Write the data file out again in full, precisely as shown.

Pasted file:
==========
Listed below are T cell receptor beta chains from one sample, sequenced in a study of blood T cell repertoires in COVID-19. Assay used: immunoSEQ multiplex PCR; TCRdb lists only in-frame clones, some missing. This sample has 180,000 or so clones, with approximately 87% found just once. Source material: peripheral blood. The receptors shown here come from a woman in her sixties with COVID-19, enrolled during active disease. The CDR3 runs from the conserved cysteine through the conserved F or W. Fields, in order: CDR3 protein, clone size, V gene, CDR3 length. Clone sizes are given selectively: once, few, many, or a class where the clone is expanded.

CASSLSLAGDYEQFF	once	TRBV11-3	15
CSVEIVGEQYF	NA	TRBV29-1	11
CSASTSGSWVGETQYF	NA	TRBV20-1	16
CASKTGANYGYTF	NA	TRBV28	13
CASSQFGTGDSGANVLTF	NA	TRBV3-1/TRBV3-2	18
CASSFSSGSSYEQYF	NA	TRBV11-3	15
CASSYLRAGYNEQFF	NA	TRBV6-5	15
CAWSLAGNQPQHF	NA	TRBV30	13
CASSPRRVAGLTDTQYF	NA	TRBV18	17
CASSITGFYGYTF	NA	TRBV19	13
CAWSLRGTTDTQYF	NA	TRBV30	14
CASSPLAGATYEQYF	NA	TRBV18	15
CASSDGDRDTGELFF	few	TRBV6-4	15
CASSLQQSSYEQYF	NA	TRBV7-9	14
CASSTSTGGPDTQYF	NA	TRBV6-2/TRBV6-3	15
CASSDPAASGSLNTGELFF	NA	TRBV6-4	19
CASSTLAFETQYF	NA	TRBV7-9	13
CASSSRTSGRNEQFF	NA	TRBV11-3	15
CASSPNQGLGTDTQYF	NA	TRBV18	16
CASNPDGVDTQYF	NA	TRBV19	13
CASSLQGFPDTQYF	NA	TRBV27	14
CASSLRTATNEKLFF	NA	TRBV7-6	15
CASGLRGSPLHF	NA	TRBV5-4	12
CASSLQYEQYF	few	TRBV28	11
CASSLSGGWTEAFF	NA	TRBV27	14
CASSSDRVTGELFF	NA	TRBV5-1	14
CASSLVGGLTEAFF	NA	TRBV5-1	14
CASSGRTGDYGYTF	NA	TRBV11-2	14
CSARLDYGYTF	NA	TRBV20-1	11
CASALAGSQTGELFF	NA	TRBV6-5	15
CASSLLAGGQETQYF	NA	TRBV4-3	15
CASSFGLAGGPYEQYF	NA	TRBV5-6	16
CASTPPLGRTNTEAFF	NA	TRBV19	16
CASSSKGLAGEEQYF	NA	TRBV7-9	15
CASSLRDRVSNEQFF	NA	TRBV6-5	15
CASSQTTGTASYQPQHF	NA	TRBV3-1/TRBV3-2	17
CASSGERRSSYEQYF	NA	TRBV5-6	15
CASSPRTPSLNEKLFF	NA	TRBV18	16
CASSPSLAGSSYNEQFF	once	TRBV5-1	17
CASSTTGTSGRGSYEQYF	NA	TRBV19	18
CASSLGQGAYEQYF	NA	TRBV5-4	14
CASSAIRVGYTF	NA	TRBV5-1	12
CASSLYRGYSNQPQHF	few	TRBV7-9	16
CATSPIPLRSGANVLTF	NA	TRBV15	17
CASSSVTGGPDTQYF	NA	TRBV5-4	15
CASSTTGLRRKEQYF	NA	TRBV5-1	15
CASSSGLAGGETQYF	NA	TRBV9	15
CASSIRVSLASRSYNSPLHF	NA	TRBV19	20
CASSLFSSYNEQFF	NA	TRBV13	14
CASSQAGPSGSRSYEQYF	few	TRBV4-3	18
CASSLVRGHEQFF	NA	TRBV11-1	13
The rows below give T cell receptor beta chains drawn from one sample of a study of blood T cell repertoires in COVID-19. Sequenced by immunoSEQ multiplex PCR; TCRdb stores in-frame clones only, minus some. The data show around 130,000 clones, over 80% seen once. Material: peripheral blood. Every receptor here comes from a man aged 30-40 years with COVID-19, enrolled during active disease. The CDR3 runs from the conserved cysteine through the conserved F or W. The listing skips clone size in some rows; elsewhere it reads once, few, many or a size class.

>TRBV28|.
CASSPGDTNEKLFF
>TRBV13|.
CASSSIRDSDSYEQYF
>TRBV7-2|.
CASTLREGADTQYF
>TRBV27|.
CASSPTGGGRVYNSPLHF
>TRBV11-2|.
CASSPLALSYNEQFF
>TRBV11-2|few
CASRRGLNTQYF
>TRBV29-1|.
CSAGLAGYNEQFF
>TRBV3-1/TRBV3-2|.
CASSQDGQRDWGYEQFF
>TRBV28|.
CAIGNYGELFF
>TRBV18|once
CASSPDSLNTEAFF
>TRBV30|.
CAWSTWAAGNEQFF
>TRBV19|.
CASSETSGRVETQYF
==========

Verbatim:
Listed below are T cell receptor beta chains from one sample, sequenced in a study of blood T cell repertoires in COVID-19. Assay used: immunoSEQ multiplex PCR; TCRdb lists only in-frame clones, some missing. This sample has 180,000 or so clones, with approximately 87% found just once. Source material: peripheral blood. The receptors shown here come from a woman in her sixties with COVID-19, enrolled during active disease. The CDR3 runs from the conserved cysteine through the conserved F or W. Fields, in order: CDR3 protein, clone size, V gene, CDR3 length. Clone sizes are given selectively: once, few, many, or a class where the clone is expanded.

CASSLSLAGDYEQFF	once	TRBV11-3	15
CSVEIVGEQYF	NA	TRBV29-1	11
CSASTSGSWVGETQYF	NA	TRBV20-1	16
CASKTGANYGYTF	NA	TRBV28	13
CASSQFGTGDSGANVLTF	NA	TRBV3-1/TRBV3-2	18
CASSFSSGSSYEQYF	NA	TRBV11-3	15
CASSYLRAGYNEQFF	NA	TRBV6-5	15
CAWSLAGNQPQHF	NA	TRBV30	13
CASSPRRVAGLTDTQYF	NA	TRBV18	17
CASSITGFYGYTF	NA	TRBV19	13
CAWSLRGTTDTQYF	NA	TRBV30	14
CASSPLAGATYEQYF	NA	TRBV18	15
CASSDGDRDTGELFF	few	TRBV6-4	15
CASSLQQSSYEQYF	NA	TRBV7-9	14
CASSTSTGGPDTQYF	NA	TRBV6-2/TRBV6-3	15
CASSDPAASGSLNTGELFF	NA	TRBV6-4	19
CASSTLAFETQYF	NA	TRBV7-9	13
CASSSRTSGRNEQFF	NA	TRBV11-3	15
CASSPNQGLGTDTQYF	NA	TRBV18	16
CASNPDGVDTQYF	NA	TRBV19	13
CASSLQGFPDTQYF	NA	TRBV27	14
CASSLRTATNEKLFF	NA	TRBV7-6	15
CASGLRGSPLHF	NA	TRBV5-4	12
CASSLQYEQYF	few	TRBV28	11
CASSLSGGWTEAFF	NA	TRBV27	14
CASSSDRVTGELFF	NA	TRBV5-1	14
CASSLVGGLTEAFF	NA	TRBV5-1	14
CASSGRTGDYGYTF	NA	TRBV11-2	14
CSARLDYGYTF	NA	TRBV20-1	11
CASALAGSQTGELFF	NA	TRBV6-5	15
CASSLLAGGQETQYF	NA	TRBV4-3	15
CASSFGLAGGPYEQYF	NA	TRBV5-6	16
CASTPPLGRTNTEAFF	NA	TRBV19	16
CASSSKGLAGEEQYF	NA	TRBV7-9	15
CASSLRDRVSNEQFF	NA	TRBV6-5	15
CASSQTTGTASYQPQHF	NA	TRBV3-1/TRBV3-2	17
CASSGERRSSYEQYF	NA	TRBV5-6	15
CASSPRTPSLNEKLFF	NA	TRBV18	16
CASSPSLAGSSYNEQFF	once	TRBV5-1	17
CASSTTGTSGRGSYEQYF	NA	TRBV19	18
CASSLGQGAYEQYF	NA	TRBV5-4	14
CASSAIRVGYTF	NA	TRBV5-1	12
CASSLYRGYSNQPQHF	few	TRBV7-9	16
CATSPIPLRSGANVLTF	NA	TRBV15	17
CASSSVTGGPDTQYF	NA	TRBV5-4	15
CASSTTGLRRKEQYF	NA	TRBV5-1	15
CASSSGLAGGETQYF	NA	TRBV9	15
CASSIRVSLASRSYNSPLHF	NA	TRBV19	20
CASSLFSSYNEQFF	NA	TRBV13	14
CASSQAGPSGSRSYEQYF	few	TRBV4-3	18
CASSLVRGHEQFF	NA	TRBV11-1	13
The rows below give T cell receptor beta chains drawn from one sample of a study of blood T cell repertoires in COVID-19. Sequenced by immunoSEQ multiplex PCR; TCRdb stores in-frame clones only, minus some. The data show around 130,000 clones, over 80% seen once. Material: peripheral blood. Every receptor here comes from a man aged 30-40 years with COVID-19, enrolled during active disease. The CDR3 runs from the conserved cysteine through the conserved F or W. The listing skips clone size in some rows; elsewhere it reads once, few, many or a size class.

>TRBV28|.
CASSPGDTNEKLFF
>TRBV13|.
CASSSIRDSDSYEQYF
>TRBV7-2|.
CASTLREGADTQYF
>TRBV27|.
CASSPTGGGRVYNSPLHF
>TRBV11-2|.
CASSPLALSYNEQFF
>TRBV11-2|few
CASRRGLNTQYF
>TRBV29-1|.
CSAGLAGYNEQFF
>TRBV3-1/TRBV3-2|.
CASSQDGQRDWGYEQFF
>TRBV28|.
CAIGNYGELFF
>TRBV18|once
CASSPDSLNTEAFF
>TRBV30|.
CAWSTWAAGNEQFF
>TRBV19|.
CASSETSGRVETQYF